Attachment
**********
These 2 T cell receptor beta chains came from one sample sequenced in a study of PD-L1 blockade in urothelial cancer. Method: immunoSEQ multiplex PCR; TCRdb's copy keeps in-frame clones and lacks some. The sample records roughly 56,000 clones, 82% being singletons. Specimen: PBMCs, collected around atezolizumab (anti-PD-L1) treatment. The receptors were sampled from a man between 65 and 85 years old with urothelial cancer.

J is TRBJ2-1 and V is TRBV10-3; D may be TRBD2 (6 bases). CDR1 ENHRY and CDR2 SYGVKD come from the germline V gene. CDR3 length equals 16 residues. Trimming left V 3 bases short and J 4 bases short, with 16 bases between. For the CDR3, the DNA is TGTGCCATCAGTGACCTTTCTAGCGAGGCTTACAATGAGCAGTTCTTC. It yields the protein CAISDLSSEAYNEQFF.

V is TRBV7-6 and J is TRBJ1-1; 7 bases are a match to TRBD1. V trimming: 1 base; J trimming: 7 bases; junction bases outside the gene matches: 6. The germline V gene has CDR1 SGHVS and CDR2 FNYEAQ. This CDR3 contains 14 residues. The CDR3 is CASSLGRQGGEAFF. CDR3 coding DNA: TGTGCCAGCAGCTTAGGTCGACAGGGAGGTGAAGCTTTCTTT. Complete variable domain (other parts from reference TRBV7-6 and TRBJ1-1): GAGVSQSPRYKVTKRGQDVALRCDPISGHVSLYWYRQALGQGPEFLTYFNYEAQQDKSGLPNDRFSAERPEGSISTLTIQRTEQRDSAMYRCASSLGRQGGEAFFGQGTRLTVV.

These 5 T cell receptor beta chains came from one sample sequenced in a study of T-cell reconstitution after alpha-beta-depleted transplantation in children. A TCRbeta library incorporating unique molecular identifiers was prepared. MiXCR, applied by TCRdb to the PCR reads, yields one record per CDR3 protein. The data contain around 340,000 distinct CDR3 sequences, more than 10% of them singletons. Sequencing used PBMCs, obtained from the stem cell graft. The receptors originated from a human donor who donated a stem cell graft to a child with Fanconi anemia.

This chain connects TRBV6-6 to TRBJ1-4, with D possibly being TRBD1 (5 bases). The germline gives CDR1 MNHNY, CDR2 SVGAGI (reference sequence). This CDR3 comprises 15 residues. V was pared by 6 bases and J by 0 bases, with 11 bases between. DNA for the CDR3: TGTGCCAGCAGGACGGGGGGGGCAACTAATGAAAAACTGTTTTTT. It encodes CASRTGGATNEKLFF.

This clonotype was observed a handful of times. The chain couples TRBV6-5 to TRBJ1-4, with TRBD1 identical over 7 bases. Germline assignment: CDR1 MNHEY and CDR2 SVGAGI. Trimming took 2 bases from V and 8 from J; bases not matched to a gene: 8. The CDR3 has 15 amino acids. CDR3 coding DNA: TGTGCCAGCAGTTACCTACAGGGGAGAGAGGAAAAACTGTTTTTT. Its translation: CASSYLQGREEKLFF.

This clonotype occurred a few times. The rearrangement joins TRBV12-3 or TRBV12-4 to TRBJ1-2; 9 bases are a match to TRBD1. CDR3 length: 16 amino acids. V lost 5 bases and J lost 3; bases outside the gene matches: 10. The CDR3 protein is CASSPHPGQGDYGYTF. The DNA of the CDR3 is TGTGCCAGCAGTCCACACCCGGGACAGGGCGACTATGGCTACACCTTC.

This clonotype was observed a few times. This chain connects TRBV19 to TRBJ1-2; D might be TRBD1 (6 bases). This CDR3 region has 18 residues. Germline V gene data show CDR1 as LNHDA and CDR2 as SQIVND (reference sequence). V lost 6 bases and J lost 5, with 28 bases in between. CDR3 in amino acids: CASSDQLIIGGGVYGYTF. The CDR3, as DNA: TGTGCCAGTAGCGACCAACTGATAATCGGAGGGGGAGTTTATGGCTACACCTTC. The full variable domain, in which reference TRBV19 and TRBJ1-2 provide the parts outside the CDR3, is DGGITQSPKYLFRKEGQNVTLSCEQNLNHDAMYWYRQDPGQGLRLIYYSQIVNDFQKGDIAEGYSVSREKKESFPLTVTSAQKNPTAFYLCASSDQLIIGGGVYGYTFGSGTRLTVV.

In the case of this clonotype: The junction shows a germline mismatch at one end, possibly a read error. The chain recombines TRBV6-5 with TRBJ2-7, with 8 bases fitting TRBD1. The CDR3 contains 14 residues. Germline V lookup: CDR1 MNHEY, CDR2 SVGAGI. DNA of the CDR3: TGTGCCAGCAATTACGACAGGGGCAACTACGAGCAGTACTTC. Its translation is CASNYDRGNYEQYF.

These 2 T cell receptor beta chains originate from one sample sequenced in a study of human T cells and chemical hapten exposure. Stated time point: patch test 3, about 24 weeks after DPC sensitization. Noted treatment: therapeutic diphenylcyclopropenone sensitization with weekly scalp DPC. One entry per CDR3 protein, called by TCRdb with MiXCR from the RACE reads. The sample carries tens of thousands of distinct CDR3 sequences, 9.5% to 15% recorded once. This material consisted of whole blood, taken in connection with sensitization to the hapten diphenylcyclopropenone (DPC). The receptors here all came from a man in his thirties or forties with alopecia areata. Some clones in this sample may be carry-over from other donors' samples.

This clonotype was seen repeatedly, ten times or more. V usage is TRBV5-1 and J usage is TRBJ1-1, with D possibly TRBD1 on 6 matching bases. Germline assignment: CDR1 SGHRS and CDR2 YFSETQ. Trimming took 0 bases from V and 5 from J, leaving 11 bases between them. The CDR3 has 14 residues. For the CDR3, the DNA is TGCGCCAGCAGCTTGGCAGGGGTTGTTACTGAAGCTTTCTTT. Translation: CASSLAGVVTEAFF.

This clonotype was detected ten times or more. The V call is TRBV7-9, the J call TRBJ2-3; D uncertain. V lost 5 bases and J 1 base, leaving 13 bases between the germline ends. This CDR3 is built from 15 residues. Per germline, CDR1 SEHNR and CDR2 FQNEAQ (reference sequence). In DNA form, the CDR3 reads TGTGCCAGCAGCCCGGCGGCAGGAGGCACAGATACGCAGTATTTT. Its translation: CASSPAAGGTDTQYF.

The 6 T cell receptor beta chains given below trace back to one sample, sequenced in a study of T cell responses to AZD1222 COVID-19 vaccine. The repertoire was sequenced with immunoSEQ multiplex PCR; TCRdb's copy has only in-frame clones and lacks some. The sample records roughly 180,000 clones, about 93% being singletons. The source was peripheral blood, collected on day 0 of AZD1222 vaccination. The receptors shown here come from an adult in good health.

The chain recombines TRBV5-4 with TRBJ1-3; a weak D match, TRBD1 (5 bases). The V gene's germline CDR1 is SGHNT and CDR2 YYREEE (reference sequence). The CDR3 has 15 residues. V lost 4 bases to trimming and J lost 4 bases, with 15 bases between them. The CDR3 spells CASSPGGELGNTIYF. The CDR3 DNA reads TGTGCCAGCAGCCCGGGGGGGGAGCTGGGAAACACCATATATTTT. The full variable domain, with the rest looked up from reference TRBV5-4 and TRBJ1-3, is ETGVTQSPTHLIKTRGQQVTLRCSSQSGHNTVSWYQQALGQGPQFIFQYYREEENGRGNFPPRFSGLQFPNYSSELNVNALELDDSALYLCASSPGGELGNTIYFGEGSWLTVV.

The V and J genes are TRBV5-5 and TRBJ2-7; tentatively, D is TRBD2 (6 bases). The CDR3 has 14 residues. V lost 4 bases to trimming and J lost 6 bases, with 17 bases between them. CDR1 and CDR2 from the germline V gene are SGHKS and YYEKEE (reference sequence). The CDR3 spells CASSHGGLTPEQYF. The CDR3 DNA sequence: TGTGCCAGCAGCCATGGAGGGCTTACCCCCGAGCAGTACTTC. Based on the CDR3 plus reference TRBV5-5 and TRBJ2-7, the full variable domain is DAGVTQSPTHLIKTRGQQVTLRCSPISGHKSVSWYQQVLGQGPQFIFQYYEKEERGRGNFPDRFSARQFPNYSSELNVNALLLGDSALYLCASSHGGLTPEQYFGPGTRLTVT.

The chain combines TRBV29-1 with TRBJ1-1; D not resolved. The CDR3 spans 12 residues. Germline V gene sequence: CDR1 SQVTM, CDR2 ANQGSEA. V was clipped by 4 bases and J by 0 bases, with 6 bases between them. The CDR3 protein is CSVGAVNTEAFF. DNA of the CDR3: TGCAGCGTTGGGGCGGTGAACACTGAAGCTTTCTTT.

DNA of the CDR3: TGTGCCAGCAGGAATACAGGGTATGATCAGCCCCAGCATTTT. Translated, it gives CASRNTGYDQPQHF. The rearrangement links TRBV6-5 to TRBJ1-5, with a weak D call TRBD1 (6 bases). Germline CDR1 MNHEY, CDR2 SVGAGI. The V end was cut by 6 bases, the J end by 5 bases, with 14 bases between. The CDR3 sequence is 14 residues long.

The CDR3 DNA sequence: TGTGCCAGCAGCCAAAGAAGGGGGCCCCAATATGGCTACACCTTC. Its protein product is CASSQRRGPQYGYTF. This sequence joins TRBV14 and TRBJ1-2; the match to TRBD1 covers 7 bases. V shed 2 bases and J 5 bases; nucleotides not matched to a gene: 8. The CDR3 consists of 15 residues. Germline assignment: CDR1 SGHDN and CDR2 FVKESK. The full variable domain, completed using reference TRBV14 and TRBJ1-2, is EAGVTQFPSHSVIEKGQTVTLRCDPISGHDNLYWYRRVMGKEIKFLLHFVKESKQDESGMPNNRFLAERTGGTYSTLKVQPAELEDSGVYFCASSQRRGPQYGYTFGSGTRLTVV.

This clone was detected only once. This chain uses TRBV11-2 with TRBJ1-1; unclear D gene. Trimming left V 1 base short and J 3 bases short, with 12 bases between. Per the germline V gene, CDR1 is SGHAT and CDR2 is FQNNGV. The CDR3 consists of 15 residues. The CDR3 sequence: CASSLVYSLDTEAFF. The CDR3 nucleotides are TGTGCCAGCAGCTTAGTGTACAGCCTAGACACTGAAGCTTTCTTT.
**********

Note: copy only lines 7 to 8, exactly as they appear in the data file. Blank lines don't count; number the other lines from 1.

This clonotype occurred a few times. The rearrangement joins TRBV12-3 or TRBV12-4 to TRBJ1-2; 9 bases are a match to TRBD1. CDR3 length: 16 amino acids. V lost 5 bases and J lost 3; bases outside the gene matches: 10. The CDR3 protein is CASSPHPGQGDYGYTF. The DNA of the CDR3 is TGTGCCAGCAGTCCACACCCGGGACAGGGCGACTATGGCTACACCTTC.

This clonotype was observed a few times. This chain connects TRBV19 to TRBJ1-2; D might be TRBD1 (6 bases). This CDR3 region has 18 residues. Germline V gene data show CDR1 as LNHDA and CDR2 as SQIVND (reference sequence). V lost 6 bases and J lost 5, with 28 bases in between. CDR3 in amino acids: CASSDQLIIGGGVYGYTF. The CDR3, as DNA: TGTGCCAGTAGCGACCAACTGATAATCGGAGGGGGAGTTTATGGCTACACCTTC. The full variable domain, in which reference TRBV19 and TRBJ1-2 provide the parts outside the CDR3, is DGGITQSPKYLFRKEGQNVTLSCEQNLNHDAMYWYRQDPGQGLRLIYYSQIVNDFQKGDIAEGYSVSREKKESFPLTVTSAQKNPTAFYLCASSDQLIIGGGVYGYTFGSGTRLTVV.